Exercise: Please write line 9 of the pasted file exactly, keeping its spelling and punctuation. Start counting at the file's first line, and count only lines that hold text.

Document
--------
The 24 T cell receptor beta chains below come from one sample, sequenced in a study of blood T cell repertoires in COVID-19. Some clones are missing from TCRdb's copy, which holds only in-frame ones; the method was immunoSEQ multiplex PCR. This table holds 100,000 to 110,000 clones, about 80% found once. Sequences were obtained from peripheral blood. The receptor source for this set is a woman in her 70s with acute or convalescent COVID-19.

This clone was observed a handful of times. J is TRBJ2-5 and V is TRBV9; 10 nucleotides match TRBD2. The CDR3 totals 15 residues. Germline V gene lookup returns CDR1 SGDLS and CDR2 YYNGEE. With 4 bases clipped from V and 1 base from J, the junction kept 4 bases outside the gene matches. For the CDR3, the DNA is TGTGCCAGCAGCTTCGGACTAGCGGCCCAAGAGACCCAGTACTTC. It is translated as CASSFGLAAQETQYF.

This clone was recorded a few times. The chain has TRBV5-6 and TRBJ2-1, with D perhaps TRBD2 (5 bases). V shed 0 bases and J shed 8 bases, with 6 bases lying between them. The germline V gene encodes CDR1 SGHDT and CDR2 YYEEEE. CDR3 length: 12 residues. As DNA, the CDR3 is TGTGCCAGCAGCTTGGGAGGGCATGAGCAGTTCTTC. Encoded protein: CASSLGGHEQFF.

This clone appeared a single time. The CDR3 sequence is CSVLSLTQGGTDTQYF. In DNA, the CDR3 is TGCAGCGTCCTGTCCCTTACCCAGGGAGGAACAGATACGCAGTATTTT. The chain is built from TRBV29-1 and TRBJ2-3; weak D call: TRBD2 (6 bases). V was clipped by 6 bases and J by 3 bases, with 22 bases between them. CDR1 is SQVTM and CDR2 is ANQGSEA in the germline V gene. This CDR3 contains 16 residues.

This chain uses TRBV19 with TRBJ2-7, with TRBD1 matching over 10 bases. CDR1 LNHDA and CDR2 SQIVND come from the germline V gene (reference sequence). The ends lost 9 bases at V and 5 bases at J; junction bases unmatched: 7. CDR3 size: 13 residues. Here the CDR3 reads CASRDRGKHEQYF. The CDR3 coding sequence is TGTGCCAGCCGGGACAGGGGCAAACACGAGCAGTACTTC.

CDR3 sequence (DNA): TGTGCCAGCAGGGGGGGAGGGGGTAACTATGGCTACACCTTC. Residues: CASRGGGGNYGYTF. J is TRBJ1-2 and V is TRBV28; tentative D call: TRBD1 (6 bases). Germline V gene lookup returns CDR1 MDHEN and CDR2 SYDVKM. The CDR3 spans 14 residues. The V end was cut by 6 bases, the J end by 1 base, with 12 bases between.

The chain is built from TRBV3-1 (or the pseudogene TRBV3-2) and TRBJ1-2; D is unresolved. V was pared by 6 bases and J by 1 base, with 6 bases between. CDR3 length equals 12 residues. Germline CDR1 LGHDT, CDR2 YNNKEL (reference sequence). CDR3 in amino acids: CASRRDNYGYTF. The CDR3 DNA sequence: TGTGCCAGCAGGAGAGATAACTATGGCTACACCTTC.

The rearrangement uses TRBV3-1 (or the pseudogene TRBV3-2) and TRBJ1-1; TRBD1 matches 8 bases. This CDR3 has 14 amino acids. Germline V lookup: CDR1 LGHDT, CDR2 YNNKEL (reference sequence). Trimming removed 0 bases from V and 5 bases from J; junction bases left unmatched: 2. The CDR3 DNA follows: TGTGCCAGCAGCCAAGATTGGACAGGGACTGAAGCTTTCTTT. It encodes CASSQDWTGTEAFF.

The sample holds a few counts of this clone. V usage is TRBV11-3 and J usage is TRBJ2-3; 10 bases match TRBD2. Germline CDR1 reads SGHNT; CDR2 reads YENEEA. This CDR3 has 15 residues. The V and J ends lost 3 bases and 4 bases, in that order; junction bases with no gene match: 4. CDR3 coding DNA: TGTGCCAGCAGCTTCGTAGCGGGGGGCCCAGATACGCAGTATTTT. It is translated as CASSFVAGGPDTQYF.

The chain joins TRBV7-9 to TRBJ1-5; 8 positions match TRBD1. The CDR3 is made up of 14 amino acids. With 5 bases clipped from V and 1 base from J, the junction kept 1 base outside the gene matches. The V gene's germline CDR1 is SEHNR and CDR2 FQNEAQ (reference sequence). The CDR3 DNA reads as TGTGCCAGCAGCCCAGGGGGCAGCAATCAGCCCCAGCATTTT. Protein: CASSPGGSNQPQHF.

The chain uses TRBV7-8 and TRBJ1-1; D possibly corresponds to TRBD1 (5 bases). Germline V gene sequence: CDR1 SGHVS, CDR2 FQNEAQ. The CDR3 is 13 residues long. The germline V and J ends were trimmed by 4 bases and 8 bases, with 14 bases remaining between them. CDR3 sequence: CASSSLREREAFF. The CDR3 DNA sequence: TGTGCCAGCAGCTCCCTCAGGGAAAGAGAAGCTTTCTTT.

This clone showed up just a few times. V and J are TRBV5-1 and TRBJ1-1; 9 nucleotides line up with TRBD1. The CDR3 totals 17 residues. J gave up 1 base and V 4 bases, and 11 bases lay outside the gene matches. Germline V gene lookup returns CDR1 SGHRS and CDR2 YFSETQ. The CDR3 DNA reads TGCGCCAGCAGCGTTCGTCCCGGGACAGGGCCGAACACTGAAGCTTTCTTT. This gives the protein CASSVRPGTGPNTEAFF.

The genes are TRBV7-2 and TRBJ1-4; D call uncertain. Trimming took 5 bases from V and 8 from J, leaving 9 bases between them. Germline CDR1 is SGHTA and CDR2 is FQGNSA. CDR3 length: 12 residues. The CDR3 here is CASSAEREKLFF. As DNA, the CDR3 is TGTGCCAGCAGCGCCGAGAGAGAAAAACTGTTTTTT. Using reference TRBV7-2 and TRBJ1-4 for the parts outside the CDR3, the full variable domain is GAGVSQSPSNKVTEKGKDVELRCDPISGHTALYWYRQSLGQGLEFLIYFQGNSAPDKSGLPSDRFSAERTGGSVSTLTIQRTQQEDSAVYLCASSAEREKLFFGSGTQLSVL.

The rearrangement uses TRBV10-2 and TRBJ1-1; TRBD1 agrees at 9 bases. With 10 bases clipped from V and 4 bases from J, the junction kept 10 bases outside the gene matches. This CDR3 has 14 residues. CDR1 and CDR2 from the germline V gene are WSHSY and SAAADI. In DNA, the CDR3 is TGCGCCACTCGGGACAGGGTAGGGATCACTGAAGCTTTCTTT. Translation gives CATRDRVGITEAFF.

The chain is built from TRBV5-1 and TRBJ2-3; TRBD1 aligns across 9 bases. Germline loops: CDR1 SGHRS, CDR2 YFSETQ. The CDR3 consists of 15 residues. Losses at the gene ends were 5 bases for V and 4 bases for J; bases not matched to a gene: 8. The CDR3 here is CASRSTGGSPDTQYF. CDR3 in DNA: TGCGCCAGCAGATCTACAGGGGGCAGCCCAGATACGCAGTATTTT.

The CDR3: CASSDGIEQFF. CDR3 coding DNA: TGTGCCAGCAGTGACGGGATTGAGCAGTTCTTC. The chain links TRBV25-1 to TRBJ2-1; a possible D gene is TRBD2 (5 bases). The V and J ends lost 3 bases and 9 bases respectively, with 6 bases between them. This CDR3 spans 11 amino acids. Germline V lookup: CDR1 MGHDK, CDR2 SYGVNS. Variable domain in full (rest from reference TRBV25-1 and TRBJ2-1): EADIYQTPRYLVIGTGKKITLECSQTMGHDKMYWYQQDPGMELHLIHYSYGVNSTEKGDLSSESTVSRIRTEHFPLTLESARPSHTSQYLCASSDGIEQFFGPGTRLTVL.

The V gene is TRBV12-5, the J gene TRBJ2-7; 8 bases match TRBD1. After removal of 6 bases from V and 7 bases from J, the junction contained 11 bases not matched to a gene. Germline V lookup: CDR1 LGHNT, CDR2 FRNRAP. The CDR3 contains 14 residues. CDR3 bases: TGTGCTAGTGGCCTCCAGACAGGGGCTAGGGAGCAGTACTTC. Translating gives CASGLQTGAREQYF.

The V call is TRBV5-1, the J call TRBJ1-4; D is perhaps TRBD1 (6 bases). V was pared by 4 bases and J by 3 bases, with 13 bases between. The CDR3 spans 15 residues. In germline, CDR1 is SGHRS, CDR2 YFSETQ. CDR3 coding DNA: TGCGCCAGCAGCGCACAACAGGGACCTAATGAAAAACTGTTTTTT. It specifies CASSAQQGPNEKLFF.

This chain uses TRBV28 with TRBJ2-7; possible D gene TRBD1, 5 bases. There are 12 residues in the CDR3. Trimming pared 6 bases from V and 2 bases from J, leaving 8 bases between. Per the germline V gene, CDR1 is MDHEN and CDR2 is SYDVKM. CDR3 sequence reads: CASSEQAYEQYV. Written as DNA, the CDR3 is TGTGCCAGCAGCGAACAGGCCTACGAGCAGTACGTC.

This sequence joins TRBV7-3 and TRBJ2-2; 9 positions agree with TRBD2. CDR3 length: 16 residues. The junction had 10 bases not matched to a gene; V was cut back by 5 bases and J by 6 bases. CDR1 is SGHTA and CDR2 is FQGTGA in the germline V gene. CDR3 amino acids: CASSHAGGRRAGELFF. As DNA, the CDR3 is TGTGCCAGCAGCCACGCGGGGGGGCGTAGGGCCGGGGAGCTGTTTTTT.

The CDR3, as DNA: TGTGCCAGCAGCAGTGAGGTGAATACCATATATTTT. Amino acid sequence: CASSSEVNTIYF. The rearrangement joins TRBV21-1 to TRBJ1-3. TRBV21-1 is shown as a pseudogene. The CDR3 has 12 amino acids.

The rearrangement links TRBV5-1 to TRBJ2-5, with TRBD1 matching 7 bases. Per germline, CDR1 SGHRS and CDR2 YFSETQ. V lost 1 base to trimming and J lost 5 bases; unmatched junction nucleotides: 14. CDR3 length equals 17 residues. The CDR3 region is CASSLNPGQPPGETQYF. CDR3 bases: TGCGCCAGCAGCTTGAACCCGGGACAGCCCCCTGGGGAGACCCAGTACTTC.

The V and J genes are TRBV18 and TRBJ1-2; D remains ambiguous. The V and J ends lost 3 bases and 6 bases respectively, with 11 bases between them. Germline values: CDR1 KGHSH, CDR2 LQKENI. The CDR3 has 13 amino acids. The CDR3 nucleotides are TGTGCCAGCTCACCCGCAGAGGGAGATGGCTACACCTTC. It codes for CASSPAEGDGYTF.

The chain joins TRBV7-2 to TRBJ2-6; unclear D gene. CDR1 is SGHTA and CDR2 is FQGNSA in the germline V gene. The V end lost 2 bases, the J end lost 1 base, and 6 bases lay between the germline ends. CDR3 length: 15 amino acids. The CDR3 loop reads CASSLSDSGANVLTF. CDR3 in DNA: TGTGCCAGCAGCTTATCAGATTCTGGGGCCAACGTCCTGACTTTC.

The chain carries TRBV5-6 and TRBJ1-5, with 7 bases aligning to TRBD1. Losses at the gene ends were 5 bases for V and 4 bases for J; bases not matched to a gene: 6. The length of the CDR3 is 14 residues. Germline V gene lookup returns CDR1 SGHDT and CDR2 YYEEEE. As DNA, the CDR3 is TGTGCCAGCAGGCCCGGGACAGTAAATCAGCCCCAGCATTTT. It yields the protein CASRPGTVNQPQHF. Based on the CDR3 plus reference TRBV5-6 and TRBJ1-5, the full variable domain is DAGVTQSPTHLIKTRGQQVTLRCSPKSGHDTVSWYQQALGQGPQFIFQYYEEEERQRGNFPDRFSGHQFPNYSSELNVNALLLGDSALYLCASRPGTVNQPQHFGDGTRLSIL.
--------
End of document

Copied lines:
The sample holds a few counts of this clone. V usage is TRBV11-3 and J usage is TRBJ2-3; 10 bases match TRBD2. Germline CDR1 reads SGHNT; CDR2 reads YENEEA. This CDR3 has 15 residues. The V and J ends lost 3 bases and 4 bases, in that order; junction bases with no gene match: 4. CDR3 coding DNA: TGTGCCAGCAGCTTCGTAGCGGGGGGCCCAGATACGCAGTATTTT. It is translated as CASSFVAGGPDTQYF.